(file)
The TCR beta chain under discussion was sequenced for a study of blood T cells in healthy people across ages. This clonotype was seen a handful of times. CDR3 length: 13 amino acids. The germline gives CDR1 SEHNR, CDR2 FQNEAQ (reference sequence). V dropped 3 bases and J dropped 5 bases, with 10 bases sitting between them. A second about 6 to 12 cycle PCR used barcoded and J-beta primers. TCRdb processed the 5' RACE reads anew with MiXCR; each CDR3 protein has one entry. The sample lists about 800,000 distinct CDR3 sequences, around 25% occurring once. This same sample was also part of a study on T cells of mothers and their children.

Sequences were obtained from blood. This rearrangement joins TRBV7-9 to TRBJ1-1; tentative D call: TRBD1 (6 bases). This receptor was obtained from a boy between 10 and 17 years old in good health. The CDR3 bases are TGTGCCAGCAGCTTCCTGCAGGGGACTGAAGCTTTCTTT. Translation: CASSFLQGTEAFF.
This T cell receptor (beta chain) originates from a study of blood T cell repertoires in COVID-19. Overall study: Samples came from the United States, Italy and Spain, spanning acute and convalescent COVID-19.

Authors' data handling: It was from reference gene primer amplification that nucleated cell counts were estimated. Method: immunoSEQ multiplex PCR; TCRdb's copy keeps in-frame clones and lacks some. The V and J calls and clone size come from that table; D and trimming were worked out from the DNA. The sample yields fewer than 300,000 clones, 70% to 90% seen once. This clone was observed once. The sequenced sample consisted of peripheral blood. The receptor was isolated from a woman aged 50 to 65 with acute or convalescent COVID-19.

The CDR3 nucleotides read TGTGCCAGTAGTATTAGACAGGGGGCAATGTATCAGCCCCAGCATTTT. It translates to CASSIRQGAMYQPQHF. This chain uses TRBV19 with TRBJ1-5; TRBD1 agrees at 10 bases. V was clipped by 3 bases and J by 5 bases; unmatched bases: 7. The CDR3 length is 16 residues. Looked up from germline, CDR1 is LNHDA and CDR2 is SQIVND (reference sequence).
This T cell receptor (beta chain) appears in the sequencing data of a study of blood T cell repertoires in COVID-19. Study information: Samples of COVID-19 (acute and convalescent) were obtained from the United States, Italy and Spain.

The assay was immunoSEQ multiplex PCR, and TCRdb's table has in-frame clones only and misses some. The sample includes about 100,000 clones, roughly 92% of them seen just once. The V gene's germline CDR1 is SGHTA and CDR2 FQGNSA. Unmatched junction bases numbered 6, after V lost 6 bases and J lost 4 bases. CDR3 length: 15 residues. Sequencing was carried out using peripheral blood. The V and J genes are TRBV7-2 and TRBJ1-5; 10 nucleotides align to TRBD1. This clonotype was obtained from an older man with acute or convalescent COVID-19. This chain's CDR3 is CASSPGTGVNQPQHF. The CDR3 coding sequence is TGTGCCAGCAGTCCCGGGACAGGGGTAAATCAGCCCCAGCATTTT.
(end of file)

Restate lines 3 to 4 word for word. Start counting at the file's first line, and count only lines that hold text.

This T cell receptor (beta chain) originates from a study of blood T cell repertoires in COVID-19. Overall study: Samples came from the United States, Italy and Spain, spanning acute and convalescent COVID-19.

Authors' data handling: It was from reference gene primer amplification that nucleated cell counts were estimated. Method: immunoSEQ multiplex PCR; TCRdb's copy keeps in-frame clones and lacks some. The V and J calls and clone size come from that table; D and trimming were worked out from the DNA. The sample yields fewer than 300,000 clones, 70% to 90% seen once. This clone was observed once. The sequenced sample consisted of peripheral blood. The receptor was isolated from a woman aged 50 to 65 with acute or convalescent COVID-19.